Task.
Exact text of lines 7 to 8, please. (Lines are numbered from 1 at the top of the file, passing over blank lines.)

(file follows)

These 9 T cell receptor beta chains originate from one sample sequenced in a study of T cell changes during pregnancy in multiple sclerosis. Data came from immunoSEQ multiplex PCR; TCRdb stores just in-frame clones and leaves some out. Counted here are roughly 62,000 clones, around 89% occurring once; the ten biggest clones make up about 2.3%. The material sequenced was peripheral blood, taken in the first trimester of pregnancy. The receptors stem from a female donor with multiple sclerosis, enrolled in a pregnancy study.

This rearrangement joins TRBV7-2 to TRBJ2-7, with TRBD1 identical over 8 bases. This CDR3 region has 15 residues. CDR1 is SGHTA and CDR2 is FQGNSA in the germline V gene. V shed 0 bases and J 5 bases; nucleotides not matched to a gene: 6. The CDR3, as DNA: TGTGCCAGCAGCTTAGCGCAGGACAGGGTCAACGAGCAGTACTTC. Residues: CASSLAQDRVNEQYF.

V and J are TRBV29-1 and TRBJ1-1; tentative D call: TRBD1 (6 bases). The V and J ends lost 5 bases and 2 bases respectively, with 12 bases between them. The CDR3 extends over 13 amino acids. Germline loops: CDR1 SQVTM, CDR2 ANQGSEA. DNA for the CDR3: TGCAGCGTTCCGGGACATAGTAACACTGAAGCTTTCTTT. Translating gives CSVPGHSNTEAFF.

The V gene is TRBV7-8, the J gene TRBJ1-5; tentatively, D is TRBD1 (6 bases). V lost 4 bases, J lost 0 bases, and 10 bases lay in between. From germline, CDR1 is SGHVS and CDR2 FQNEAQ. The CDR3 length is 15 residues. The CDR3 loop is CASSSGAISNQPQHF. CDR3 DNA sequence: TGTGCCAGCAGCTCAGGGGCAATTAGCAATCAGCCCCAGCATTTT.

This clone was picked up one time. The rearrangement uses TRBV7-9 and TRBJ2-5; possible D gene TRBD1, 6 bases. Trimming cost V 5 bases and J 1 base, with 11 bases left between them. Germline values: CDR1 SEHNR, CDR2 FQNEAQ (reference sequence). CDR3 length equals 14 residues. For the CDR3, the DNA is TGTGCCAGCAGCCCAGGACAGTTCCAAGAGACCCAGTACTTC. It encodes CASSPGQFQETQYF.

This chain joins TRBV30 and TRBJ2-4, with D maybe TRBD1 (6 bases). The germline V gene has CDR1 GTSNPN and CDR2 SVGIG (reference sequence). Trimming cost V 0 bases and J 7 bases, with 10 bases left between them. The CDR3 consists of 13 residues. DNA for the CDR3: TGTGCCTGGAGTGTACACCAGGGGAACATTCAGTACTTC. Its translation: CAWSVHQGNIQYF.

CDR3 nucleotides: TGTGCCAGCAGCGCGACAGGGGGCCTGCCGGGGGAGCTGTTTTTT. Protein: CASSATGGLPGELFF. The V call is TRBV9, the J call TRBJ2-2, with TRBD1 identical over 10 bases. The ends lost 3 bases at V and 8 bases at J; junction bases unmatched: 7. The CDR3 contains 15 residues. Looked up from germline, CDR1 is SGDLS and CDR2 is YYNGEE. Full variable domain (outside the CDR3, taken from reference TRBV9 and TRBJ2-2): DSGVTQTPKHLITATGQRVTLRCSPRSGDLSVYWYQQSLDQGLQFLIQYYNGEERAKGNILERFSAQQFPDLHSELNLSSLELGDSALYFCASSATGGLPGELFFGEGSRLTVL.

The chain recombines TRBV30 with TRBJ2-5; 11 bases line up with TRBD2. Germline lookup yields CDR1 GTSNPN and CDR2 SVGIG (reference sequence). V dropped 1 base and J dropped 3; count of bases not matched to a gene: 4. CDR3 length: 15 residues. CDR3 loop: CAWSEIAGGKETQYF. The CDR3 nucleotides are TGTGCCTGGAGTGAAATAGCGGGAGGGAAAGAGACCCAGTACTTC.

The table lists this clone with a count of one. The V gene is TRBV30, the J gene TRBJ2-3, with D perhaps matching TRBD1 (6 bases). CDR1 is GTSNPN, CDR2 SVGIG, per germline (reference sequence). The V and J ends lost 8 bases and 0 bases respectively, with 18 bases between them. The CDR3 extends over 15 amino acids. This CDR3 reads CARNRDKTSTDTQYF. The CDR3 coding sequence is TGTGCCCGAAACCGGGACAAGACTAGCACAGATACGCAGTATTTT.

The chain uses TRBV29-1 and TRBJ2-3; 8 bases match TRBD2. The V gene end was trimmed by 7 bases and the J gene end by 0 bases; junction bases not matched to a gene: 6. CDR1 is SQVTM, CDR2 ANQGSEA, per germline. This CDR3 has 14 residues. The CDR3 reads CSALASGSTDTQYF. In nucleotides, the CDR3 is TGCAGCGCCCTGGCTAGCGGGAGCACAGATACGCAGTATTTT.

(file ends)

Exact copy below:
CDR3 nucleotides: TGTGCCAGCAGCGCGACAGGGGGCCTGCCGGGGGAGCTGTTTTTT. Protein: CASSATGGLPGELFF. The V call is TRBV9, the J call TRBJ2-2, with TRBD1 identical over 10 bases. The ends lost 3 bases at V and 8 bases at J; junction bases unmatched: 7. The CDR3 contains 15 residues. Looked up from germline, CDR1 is SGDLS and CDR2 is YYNGEE. Full variable domain (outside the CDR3, taken from reference TRBV9 and TRBJ2-2): DSGVTQTPKHLITATGQRVTLRCSPRSGDLSVYWYQQSLDQGLQFLIQYYNGEERAKGNILERFSAQQFPDLHSELNLSSLELGDSALYFCASSATGGLPGELFFGEGSRLTVL.

The chain recombines TRBV30 with TRBJ2-5; 11 bases line up with TRBD2. Germline lookup yields CDR1 GTSNPN and CDR2 SVGIG (reference sequence). V dropped 1 base and J dropped 3; count of bases not matched to a gene: 4. CDR3 length: 15 residues. CDR3 loop: CAWSEIAGGKETQYF. The CDR3 nucleotides are TGTGCCTGGAGTGAAATAGCGGGAGGGAAAGAGACCCAGTACTTC.